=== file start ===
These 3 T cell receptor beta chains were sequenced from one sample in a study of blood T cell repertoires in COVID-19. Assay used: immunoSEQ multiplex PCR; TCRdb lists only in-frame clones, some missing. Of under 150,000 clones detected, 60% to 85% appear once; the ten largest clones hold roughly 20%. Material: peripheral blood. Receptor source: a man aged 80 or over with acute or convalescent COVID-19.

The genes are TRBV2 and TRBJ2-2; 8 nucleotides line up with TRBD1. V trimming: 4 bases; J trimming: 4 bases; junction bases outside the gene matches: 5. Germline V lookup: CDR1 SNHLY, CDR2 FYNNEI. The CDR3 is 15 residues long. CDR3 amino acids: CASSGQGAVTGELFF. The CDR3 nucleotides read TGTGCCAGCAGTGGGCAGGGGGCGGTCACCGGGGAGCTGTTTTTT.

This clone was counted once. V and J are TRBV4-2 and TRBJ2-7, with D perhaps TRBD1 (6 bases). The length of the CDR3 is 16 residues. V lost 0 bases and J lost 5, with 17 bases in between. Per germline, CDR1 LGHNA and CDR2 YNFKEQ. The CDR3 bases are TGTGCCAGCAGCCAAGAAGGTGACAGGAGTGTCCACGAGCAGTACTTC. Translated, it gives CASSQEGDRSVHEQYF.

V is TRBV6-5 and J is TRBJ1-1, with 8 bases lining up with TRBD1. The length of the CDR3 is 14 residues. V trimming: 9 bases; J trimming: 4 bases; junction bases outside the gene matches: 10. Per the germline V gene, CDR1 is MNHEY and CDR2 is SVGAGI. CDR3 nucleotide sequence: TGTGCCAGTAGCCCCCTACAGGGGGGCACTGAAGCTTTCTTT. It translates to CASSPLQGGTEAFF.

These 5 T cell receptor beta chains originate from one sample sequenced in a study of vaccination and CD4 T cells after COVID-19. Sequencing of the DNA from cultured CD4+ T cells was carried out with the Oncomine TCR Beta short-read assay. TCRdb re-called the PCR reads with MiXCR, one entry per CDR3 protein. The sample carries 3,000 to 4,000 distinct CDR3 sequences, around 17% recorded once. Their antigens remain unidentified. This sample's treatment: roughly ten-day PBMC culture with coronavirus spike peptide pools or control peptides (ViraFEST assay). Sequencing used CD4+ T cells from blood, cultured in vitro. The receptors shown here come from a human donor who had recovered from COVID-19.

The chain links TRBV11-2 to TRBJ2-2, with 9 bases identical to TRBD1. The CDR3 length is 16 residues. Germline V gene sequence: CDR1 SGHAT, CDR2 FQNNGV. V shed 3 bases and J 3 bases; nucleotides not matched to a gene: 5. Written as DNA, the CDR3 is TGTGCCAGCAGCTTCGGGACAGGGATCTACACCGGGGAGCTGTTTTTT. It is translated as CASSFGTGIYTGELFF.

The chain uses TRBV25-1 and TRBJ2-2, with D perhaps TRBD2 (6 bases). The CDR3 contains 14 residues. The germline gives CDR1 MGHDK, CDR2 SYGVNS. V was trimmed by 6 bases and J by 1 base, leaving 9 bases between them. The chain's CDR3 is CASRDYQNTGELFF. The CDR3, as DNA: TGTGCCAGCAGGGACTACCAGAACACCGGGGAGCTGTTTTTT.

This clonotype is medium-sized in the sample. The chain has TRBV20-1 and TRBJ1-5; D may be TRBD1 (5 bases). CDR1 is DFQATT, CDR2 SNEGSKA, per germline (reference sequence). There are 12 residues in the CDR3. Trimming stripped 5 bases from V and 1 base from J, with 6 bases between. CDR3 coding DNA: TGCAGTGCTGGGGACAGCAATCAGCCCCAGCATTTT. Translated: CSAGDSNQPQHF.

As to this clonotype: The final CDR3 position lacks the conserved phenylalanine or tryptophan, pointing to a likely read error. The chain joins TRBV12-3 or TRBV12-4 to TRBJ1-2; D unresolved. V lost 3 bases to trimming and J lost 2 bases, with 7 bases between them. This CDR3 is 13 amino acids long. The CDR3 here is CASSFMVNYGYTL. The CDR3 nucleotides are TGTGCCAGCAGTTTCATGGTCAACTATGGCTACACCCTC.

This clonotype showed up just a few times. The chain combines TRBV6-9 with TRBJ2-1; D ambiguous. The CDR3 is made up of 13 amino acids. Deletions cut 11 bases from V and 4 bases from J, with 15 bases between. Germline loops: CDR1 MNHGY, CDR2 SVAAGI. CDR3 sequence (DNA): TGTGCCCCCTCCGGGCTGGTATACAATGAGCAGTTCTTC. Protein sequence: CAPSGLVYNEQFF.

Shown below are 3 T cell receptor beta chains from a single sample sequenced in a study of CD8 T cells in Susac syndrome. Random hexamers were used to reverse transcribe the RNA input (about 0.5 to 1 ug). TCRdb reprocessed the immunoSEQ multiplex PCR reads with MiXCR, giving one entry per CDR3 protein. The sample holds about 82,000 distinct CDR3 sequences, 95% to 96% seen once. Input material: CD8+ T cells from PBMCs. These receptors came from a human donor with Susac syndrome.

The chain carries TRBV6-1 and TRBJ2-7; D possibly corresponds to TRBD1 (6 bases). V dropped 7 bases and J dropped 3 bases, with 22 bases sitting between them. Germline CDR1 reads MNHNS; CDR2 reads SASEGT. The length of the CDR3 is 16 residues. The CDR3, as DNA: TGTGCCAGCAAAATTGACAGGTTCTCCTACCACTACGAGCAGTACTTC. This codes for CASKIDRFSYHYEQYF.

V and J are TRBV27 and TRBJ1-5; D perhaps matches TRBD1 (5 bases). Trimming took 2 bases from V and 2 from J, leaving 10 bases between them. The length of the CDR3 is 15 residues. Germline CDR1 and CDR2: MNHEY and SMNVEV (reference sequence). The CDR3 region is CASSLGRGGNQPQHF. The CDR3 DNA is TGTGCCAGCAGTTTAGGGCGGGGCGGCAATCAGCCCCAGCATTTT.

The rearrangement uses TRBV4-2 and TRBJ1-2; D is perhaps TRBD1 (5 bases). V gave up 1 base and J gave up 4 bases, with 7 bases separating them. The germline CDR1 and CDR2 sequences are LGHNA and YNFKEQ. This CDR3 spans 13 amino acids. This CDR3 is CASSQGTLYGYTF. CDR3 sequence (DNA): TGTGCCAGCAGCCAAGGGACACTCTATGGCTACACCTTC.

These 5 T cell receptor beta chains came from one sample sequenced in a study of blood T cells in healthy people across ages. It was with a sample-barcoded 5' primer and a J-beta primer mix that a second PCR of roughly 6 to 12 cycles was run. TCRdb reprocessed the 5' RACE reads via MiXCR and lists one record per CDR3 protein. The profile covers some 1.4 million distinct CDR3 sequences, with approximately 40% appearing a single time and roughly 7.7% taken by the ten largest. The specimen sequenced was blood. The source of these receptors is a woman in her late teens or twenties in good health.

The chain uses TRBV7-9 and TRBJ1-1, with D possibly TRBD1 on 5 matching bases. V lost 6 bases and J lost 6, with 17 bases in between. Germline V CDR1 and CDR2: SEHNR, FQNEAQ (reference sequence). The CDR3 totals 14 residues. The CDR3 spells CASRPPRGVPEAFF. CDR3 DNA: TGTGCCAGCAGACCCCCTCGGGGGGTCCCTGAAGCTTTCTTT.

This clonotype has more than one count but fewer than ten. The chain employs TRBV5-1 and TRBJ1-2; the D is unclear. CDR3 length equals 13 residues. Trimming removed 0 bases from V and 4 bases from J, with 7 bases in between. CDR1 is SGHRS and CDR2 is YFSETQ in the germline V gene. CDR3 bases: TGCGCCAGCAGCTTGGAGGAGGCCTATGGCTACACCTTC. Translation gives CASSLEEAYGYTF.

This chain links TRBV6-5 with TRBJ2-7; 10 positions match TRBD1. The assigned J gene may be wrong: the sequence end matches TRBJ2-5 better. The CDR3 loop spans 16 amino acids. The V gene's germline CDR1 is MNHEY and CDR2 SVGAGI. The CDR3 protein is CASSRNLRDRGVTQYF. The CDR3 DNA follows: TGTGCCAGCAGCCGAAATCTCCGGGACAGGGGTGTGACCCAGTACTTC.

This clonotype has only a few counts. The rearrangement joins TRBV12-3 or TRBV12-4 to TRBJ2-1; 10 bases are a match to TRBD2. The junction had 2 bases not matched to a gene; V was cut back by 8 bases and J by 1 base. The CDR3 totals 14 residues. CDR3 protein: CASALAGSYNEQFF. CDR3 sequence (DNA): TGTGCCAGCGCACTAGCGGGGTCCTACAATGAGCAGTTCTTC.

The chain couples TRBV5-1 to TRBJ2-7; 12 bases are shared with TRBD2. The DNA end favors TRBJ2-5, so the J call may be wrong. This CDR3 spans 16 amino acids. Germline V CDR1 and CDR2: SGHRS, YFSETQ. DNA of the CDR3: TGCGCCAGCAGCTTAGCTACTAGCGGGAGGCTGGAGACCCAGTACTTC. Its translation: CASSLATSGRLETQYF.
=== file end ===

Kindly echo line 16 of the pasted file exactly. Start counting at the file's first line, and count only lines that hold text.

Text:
The chain uses TRBV7-9 and TRBJ1-1, with D possibly TRBD1 on 5 matching bases. V lost 6 bases and J lost 6, with 17 bases in between. Germline V CDR1 and CDR2: SEHNR, FQNEAQ (reference sequence). The CDR3 totals 14 residues. The CDR3 spells CASRPPRGVPEAFF. CDR3 DNA: TGTGCCAGCAGACCCCCTCGGGGGGTCCCTGAAGCTTTCTTT.